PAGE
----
‘Go and do something useful’
When lockdown began in March, live music stopped and my career as an opera singer ground to a halt. I’ve tried to hold onto a nugget of hope that the arts won’t be allowed to fall over the edge of a cliff into a bottomless abyss. But that hope has been steadily chipped away, as the chancellor, Rishi Sunak, talks about ‘viable jobs’ and suggests people should look for ‘fresh and new opportunities’; Oliver Dowden, the culture secretary, tells those who work in the arts to ‘hang on in there’ (he didn’t explain how, when innumerable members of the community are on the breadline); and Edwina Currie, forced to resign as a junior health minister in 1988 for misguided remarks about bad eggs, instructs the UK’s freelance music community to ‘go and do something useful’ and get ‘an education’ – all perhaps taking their lead from Dominic Cummings, who allegedly said in a meeting in August that ‘the fucking ballerinas can get to the back of the queue.’
Insult was added to injury this week with a government-sponsored advert suggesting that Fatima the ballerina’s next job should be in ‘cyber’. Downing Street hurriedly distanced itself from the ad and the outrage it caused, but it’s consistent with the message we’ve been getting from the government since March: those of us in the creative industries who are not able to work are an unviable bunch of whingeing dunderheads who need to ‘rethink, reskill and reboot.’
Like every other musician I know in a similar position, I have done all I possibly can to find gainful employment, and will continue to do so. Any of us would take a paid job outside our industry if we were lucky enough to be offered one. But getting an interview is proving impossible, regardless of my qualifications (a degree from Cambridge) or the number of jobs I apply for, because I don’t have relevant work experience. Musicians’ experience and skills don’t match the very few jobs that are out there, so it’s difficult for us to compete against the five hundred other people applying for every position – assuming the job even exists. In some cases companies have gone into a recruitment freeze, but haven’t taken the advert down. The Job Centre hasn’t been much help, because the staff aren’t used to dealing with someone who has a degree but doesn’t have a PGCE or an HGV licence or a nursing or social work qualification.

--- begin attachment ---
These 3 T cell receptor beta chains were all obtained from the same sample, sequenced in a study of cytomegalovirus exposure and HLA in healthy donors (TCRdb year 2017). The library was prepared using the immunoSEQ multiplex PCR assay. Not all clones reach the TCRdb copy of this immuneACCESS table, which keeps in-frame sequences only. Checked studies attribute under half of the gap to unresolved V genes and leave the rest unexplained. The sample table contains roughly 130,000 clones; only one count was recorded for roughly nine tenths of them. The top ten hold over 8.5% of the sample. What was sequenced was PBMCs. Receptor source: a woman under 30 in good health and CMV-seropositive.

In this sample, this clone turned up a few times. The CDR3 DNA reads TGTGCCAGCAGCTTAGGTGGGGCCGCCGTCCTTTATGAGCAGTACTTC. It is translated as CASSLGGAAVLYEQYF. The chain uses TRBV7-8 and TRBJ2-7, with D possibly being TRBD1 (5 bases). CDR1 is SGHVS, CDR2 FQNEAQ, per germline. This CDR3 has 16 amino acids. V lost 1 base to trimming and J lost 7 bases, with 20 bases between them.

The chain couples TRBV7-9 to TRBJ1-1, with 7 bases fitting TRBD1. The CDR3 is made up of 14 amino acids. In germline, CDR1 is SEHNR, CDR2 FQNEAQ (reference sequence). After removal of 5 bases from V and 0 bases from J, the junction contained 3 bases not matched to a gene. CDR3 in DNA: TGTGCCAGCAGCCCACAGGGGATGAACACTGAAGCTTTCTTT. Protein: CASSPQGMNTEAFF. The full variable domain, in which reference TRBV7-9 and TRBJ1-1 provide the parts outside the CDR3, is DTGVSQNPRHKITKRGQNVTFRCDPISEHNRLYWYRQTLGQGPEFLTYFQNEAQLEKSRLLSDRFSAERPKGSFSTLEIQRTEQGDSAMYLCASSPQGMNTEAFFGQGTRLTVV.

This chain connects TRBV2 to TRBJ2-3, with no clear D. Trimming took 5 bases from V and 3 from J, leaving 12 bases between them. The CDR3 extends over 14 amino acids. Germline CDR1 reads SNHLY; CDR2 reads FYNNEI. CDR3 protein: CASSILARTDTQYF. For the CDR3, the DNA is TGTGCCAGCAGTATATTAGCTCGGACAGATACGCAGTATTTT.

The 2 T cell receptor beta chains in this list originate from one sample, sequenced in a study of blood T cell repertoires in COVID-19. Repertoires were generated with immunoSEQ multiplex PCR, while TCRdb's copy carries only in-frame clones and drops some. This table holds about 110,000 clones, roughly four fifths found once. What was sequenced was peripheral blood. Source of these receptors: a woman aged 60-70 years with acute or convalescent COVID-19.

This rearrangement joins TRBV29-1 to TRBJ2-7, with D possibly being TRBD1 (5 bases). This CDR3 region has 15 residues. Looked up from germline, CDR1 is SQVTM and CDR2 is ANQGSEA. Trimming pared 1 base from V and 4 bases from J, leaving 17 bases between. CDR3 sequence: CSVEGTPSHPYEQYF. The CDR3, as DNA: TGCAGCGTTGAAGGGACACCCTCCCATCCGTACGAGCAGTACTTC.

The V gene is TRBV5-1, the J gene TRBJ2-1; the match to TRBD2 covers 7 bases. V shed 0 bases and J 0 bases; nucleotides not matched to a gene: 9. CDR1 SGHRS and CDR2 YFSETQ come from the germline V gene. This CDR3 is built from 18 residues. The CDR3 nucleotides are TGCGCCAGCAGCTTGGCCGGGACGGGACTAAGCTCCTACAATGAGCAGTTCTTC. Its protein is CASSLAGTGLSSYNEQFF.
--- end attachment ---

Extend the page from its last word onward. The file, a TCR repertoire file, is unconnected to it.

Retraining costs thousands of pounds, with living costs on top, and most of us are struggling to survive as it is. Forty per cent of freelance musicians have, for various reasons, not qualified for government help, and no one can live on Universal Credit alone. Most arts organisations need to fill at least 70 per cent of their seats to break even. Thousands of musicians will never be able to return to work unless specific, targeted government help is given to support the arts beyond the bailout: what a waste of talent, skill and experience, in what was until March a world-leading industry (the ‘music, arts and culture sector’ used to be worth more than £9 billion; the fishing industry, by comparison, is worth £1 billion).
It’s starting to look as if Sunak has decided that the only way forwards is for the arts to be abandoned to their fate, to remove all government subsidies, and force the sector onto a commercial footing supplemented by private philanthropy. The picture is further complicated by Brexit, removing arts freelancers’ right to work in Europe from 1 January 2021. The prospect for musicians couldn’t be bleaker.